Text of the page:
This is billed as “A relaxed and vibrant space to chill out; a room full of dancers of different styles…..You can watch the action, be part of it, take a lesson or just chill out and relax and hang out with your gang and listen to some new tunes. Take a class in street dance styles such as krumping, house dance and old skool hip hop.”

Local dancers will collaborate with Upswing over the festival period to teach and curate the café with open mic sessions, dance classes and live dance events and performances.

This smelled a bit too 8), but again, not in a way that dedicated dancers would be unacquainted with!

The Writing Room where “writers, readers and booklovers of all age and size are invited to drop in for a selection of literature related activities” was busy when I called in, with a workshop underway discussing writing for film. About 20 people were engaged in discussion.

Whispering, so as not to interrupt, the staff offered me coffee, but time constraints meant I could not stay.
This looks like a nice Cafe, the setting in the old Angela’s Coffee Shop is good. I will revisit.

Shrine is on Mitchel St, and is based around the creation of a contemporary "Shrine”, in the form of a small Wooden House. The Shrine will be made up of donated jewellery, beads, broken chains, earrings, bangles and whatever people offer to be used for such the piece. Artist Patricia Looby (from Fethard originally) is putting it all together.

I did not get to the Robinsons’ Sunday Roadshow Cafe, which attempts to re-create life as lived by a northern Baptist family who moved to Dublin in the 1960’s. I will do at some stage.

All Cafes are open 11am-7pm form 4th-11th July incls. (except Sunday 2-5pm).

Anyone else with any views on the Junction Festival?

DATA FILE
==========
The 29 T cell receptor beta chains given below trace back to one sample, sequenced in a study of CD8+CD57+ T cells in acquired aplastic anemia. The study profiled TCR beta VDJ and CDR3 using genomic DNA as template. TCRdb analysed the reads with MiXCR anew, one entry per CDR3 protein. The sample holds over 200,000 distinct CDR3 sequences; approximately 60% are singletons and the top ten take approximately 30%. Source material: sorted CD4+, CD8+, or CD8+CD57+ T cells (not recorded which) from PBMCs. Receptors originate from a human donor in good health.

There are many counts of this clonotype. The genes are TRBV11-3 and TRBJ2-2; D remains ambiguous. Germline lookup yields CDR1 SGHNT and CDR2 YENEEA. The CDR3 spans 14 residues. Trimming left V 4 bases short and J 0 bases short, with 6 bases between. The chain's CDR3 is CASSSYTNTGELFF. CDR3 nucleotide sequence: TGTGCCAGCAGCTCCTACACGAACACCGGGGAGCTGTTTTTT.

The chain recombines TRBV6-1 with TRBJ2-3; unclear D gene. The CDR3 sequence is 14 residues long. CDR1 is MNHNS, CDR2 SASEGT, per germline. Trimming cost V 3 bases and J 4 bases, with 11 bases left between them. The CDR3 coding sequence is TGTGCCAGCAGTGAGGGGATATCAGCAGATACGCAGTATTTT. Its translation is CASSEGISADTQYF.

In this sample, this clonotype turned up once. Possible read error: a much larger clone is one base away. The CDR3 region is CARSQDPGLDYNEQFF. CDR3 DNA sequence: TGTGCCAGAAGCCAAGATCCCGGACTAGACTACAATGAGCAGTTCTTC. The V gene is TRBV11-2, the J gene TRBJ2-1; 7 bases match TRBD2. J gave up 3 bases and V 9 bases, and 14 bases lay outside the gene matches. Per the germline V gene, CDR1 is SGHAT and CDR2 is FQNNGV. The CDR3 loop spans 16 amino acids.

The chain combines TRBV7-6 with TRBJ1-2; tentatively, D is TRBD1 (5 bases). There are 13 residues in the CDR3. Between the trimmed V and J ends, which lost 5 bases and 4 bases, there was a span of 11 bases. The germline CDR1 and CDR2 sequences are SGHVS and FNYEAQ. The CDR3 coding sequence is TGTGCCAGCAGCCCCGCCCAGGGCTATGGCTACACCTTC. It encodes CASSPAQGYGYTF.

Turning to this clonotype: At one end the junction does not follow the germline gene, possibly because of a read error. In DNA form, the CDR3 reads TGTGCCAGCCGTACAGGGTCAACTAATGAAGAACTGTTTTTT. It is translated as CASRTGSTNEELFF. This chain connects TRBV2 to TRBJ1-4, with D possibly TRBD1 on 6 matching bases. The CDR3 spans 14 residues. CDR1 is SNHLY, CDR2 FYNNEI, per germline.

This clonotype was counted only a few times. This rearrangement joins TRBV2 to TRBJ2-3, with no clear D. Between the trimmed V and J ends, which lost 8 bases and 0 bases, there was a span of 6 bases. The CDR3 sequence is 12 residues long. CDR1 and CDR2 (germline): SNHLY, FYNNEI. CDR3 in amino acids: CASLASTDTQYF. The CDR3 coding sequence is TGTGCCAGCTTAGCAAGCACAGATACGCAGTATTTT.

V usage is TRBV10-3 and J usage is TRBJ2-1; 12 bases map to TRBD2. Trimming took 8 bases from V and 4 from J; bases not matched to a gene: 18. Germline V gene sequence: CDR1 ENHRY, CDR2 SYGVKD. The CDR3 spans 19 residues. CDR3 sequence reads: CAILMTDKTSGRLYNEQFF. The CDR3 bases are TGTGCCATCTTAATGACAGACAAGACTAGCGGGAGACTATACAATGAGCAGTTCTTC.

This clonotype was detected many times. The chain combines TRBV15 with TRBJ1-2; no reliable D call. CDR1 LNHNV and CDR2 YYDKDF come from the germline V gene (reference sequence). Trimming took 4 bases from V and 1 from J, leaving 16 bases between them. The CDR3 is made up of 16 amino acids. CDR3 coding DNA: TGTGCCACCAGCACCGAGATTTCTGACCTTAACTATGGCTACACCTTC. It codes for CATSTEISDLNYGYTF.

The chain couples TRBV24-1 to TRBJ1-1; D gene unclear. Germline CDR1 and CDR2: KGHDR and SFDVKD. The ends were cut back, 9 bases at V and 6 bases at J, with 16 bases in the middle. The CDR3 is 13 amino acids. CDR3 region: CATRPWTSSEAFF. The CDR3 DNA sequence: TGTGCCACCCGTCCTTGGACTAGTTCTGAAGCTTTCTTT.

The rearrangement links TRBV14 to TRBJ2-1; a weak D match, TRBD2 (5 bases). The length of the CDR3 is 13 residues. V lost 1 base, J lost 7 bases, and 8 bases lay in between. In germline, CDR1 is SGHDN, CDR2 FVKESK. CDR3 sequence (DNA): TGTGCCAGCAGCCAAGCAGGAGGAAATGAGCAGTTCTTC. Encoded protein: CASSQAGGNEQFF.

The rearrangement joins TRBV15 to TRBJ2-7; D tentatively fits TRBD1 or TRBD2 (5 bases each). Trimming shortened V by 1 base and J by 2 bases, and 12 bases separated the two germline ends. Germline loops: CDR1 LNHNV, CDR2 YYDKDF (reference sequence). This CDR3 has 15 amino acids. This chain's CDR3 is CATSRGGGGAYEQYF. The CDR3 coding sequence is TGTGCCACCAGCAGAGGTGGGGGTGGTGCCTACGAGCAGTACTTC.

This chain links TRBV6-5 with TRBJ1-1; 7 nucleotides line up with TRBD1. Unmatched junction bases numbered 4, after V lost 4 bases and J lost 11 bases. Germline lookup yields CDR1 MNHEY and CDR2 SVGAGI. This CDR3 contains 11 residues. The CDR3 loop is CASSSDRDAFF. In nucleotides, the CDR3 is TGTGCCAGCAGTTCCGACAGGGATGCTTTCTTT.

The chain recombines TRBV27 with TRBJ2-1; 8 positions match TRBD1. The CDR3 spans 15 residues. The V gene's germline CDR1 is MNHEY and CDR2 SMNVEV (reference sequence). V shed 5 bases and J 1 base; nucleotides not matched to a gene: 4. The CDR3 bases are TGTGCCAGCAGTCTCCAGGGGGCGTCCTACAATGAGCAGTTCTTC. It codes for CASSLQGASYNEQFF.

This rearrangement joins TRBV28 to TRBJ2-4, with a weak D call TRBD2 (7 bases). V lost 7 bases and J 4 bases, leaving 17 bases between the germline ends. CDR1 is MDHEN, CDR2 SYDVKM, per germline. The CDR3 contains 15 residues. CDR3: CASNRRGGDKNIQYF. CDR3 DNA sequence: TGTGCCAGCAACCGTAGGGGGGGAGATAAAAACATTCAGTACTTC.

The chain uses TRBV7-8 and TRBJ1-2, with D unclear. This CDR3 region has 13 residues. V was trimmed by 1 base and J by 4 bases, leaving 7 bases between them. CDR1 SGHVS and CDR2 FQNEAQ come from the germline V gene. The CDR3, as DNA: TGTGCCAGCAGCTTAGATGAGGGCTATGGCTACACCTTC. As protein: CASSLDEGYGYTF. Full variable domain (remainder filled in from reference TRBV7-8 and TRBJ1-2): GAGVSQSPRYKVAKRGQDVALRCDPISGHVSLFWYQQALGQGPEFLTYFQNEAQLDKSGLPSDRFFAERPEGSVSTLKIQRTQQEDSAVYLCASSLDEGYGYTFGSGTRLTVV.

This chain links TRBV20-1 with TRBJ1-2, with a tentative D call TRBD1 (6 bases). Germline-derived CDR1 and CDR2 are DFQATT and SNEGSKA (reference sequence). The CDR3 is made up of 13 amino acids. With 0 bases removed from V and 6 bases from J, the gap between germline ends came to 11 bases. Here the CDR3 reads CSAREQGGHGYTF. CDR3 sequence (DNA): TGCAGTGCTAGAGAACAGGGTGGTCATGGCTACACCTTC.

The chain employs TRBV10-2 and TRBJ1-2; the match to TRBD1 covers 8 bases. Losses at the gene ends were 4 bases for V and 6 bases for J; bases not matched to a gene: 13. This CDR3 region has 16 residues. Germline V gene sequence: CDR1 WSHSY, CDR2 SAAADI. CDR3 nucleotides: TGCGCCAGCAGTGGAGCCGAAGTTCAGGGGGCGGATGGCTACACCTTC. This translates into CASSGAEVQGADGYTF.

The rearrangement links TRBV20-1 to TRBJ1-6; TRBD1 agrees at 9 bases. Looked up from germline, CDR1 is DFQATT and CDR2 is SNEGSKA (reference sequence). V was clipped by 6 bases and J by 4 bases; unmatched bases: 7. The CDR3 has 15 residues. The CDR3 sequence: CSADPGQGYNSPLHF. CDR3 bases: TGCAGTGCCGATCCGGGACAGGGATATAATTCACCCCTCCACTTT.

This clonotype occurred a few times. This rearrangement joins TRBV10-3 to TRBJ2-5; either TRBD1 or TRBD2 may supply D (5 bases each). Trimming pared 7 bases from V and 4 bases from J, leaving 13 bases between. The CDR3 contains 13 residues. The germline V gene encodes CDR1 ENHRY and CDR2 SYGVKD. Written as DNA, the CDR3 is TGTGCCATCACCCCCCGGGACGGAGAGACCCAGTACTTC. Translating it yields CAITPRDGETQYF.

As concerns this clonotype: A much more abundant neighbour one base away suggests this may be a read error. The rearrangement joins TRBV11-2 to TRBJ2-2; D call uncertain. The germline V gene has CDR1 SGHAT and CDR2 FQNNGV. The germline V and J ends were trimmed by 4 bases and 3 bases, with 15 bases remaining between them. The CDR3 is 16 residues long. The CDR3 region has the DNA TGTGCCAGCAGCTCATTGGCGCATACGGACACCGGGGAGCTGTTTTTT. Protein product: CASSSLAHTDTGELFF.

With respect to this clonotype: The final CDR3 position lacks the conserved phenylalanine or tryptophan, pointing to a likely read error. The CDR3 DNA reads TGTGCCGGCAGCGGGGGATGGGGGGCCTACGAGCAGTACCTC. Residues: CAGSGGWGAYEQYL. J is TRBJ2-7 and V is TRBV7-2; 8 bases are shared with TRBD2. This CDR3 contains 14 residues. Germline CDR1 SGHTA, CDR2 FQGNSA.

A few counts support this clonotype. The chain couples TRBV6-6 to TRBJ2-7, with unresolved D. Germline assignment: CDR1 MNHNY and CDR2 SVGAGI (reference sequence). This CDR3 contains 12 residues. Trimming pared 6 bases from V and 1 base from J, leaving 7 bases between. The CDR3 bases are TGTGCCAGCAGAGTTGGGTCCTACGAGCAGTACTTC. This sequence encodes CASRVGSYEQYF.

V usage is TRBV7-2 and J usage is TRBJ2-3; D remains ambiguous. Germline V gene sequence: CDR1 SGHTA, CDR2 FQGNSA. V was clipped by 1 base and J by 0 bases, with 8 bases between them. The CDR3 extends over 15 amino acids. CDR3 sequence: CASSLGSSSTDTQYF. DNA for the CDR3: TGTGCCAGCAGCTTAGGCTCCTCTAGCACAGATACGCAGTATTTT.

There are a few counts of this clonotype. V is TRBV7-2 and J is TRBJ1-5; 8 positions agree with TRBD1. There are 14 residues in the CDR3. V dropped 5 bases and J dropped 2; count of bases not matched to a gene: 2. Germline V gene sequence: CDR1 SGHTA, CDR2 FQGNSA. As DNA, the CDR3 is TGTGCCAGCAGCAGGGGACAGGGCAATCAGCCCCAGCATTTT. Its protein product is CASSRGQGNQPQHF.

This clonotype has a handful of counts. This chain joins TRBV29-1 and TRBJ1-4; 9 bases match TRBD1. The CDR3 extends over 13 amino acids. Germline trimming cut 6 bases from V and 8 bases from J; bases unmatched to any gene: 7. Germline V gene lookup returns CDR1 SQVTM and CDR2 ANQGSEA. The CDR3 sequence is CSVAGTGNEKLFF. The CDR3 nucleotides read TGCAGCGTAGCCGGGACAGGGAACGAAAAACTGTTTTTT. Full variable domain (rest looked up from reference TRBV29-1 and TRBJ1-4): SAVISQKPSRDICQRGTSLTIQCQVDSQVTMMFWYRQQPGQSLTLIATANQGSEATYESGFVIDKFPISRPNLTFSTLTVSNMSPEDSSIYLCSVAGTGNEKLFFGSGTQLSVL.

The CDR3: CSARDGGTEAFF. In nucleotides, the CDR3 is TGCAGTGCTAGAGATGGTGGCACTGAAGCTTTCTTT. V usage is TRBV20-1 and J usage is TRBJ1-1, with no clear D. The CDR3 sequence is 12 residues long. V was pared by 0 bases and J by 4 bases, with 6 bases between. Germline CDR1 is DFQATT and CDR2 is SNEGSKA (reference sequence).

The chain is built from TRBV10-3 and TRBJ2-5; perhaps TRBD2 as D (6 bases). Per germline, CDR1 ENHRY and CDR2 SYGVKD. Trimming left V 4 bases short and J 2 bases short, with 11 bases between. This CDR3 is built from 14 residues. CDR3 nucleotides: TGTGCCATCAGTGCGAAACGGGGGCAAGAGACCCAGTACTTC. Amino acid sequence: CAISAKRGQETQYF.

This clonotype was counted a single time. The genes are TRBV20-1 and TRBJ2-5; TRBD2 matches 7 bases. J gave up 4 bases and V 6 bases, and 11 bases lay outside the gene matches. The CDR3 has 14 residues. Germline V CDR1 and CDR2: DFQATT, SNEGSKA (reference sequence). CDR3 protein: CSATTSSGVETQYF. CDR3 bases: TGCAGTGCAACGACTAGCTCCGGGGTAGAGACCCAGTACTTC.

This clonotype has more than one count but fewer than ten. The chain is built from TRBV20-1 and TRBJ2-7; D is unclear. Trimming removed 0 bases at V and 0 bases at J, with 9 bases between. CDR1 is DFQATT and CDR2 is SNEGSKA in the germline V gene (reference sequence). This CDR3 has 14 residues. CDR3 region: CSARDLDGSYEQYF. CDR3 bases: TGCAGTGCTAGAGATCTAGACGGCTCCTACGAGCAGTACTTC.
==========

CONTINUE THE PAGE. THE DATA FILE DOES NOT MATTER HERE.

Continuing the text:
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Thursday, July 2, 2009

June Viewing and offer figures – Half year wrap-up

Are things looking up for beleaguered estate agents in Ireland?

While there is still a lot of bad news regarding the economy, jobs etc, there has been a big increase in activity over last month.
Viewings and offers have increased, month on month.
For the first time this year, offers have exceeded the same month in 2008!

The lack of finance seems to be abating, with trader-uppers now getting finance as well as first-timers, albeit with some difficulty.
We have noticed a marked increase in sales of home with a value around €300k, whereas up until now, €200k was a cut-off point!

Enough of my analysis, here are the figures:

June 2008: Viewings 89 Offers 39

June 2009: Viewings 77 Offers 41

Amazing to see that offers come in more than 50% of viewings. Viewers are very focused, have done their homework, know the houses they want to see and the price they are willing to pay.
While viewings are down by 12 on May, offers are up by 2, giving an exceptional strike-rate.

Home-sellers who are getting viewings have addressed pricing (in some cases down 25% from 2008!) and more deals are going through.

The six-month figures are:

Jan-June 2008: Viewings 695 Offers 236

Jan-June 2009: Viewings 409 Offers 192

So there you have it. Six-month on six-month, viewings down by 41%, offers down by 19%.

After the dreadful first 3 months of the year, there has been a substantial lift in activity, albeit at a lower value range.
However, it is not as bad as the bleak, doom-laden picture being painted by the national media.

Houses are selling...if priced for the current market.